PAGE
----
The proprietor of DeLuca’s Market pledged to open his shuttered store again as two other business-owners announced their plans to leave the neighborhood at the Joint Charles Street Committee meeting Wednesday.
“People don’t believe it’s going to open again,” said Virgil Aiello, owner of DeLuca’s, which has remained closed since falling prey to a four-alarm fire on July 8, 2010. “It’s going to open again is all I can say, whether people like it or not.”
Before a standing-room crowd at the Mt. Vernon Street Firehouse, Aiello outlined plans for the renovated store, including the addition of a sitting space with tables and chairs where patrons can consume food and drink purchased on site, as well as new storage space located behind the adjacent Charles Street Cleaners at 17 Charles St. (Aiello said he has scrapped a controversial plan to build an apartment above this proposed storage area).
Additionally, Aiello intends to create more storage space by excavating below the only portion of the store’s ground level that doesn’t already have basement beneath it. Aiello attributes this structural condition to the fact that the building was built piecemeal.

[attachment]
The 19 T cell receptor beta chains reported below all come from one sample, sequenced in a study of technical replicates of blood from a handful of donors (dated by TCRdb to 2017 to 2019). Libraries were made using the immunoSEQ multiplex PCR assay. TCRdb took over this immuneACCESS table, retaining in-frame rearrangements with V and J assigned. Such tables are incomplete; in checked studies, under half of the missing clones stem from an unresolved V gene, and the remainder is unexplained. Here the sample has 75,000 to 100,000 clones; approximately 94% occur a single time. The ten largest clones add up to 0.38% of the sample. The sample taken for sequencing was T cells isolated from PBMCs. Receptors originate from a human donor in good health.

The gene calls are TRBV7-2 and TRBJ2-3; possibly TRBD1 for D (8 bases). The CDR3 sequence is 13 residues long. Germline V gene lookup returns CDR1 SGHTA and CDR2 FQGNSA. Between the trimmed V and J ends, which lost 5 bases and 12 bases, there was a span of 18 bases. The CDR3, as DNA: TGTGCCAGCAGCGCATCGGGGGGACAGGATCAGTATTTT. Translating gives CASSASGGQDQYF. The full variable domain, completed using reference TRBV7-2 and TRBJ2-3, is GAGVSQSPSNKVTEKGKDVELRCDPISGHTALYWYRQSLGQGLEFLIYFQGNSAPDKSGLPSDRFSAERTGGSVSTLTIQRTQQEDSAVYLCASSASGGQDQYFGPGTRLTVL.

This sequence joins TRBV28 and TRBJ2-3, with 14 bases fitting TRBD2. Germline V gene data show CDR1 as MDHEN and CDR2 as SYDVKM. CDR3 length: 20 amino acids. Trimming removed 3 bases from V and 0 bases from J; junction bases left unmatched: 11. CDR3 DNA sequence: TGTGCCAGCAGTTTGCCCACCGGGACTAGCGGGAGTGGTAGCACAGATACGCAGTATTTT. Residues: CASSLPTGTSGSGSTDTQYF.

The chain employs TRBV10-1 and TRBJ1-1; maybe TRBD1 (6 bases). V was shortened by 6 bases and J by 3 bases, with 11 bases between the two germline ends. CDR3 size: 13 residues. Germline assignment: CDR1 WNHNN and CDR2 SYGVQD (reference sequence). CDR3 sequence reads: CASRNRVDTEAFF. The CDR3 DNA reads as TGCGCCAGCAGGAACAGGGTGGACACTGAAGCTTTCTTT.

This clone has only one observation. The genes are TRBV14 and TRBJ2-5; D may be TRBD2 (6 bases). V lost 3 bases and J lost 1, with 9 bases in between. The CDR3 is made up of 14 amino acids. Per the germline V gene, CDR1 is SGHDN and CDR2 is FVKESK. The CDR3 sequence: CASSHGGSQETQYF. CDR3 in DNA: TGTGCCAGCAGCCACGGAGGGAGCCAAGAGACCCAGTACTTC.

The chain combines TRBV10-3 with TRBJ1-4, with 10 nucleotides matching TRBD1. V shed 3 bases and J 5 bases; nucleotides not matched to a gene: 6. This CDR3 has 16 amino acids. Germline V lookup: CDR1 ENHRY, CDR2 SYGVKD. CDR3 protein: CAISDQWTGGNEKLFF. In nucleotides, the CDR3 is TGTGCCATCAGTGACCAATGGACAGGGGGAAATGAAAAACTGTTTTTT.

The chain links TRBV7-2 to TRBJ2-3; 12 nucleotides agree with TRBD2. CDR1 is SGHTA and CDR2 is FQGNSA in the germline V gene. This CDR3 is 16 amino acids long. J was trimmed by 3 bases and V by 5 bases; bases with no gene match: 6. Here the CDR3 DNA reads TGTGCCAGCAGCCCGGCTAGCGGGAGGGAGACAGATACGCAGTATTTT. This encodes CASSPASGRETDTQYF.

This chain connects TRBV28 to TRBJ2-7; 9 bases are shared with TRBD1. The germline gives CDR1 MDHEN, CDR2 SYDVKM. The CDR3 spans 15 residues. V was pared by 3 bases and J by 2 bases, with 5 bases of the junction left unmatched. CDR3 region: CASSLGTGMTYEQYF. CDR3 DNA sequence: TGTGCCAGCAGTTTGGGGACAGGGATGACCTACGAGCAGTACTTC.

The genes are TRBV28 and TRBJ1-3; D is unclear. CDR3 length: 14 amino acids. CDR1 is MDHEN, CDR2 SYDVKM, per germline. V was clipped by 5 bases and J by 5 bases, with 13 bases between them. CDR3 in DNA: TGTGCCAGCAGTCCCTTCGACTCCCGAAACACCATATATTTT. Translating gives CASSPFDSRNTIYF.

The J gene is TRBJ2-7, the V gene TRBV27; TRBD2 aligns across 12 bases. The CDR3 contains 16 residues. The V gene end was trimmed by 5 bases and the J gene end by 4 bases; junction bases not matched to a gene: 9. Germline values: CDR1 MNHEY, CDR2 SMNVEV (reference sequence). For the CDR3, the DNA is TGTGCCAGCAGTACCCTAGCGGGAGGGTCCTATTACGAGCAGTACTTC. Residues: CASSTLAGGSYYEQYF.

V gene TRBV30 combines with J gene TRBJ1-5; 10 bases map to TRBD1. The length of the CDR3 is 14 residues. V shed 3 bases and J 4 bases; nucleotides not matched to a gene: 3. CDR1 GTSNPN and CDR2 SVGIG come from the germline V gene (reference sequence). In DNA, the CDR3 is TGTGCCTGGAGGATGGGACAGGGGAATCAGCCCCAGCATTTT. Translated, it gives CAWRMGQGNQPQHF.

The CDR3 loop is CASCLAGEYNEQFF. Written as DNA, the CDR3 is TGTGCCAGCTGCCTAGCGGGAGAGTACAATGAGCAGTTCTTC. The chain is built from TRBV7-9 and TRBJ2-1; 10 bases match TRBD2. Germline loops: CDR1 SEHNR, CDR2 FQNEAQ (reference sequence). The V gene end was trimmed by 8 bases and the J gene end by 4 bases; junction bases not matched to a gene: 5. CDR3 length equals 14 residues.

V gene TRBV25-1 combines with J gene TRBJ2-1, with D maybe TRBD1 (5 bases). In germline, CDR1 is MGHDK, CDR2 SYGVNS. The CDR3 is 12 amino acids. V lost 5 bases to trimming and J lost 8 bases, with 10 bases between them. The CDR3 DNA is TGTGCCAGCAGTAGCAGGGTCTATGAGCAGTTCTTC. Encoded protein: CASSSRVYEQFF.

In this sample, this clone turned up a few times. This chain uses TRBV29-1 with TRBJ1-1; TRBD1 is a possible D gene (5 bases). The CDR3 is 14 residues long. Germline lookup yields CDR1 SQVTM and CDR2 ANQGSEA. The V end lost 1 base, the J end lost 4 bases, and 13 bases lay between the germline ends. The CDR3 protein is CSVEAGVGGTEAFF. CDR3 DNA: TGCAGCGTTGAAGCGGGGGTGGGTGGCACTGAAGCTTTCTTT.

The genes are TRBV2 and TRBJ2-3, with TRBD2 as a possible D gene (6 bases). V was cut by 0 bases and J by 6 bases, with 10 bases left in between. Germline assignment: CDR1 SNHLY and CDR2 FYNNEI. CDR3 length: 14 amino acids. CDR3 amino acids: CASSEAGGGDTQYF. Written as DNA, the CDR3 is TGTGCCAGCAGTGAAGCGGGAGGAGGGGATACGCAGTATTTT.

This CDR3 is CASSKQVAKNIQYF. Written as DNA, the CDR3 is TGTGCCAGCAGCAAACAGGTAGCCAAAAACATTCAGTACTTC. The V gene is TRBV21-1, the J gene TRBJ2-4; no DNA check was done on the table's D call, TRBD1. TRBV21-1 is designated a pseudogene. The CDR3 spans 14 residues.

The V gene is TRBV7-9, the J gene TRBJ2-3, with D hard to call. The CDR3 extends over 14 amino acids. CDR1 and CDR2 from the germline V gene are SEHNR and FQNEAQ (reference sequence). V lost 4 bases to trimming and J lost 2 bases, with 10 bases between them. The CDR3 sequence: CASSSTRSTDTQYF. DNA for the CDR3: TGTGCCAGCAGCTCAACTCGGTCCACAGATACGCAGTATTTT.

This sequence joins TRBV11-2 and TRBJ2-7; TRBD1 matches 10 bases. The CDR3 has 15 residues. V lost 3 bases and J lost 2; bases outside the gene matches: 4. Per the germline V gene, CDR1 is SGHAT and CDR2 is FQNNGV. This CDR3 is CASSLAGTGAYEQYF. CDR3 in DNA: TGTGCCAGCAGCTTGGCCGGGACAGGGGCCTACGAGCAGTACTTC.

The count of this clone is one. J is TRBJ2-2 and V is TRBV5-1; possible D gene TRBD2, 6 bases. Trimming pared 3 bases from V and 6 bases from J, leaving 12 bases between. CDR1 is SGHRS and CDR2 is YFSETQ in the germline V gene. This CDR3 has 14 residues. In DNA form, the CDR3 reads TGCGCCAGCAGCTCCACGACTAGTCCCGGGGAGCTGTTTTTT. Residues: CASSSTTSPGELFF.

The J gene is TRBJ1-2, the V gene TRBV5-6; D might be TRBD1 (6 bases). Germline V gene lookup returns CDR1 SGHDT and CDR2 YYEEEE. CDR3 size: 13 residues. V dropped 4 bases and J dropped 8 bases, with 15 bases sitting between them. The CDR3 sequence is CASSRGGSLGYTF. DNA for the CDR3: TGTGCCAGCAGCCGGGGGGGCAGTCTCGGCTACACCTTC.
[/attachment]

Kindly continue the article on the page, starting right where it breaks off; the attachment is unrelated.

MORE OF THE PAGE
“There are potential zoning questions that might be involved…but there’s no criticism of me opening the store,” Aiello said of the city’s response to his current proposal.
Aiello also agreed to honor some of the terms that neighbors critical of the project had requested, although he didn’t specify what those conditions are.
In contrast, Judith Dowling, owner of Judith Dowling Asian Art at 133 Charles St., said she would soon close her store after 17 years at the location, citing light foot traffic on Charles Street among the reasons for her departure.
Also, after operating the Charles Street Inn at 94 Charles St. for the past 12 years, co-owner Louise Venden said she and her business partner intend to put the building up for sale.
Chief among their reasons, Venden said, is the scarcity of available parking on and around Charles Street.
“The parking issue is enormous for [business owners] who are trying to reach beyond the neighborhood,” Venden said. “Even though we’re in a strong neighborhood…I think you have to work hard to make it work on this street.”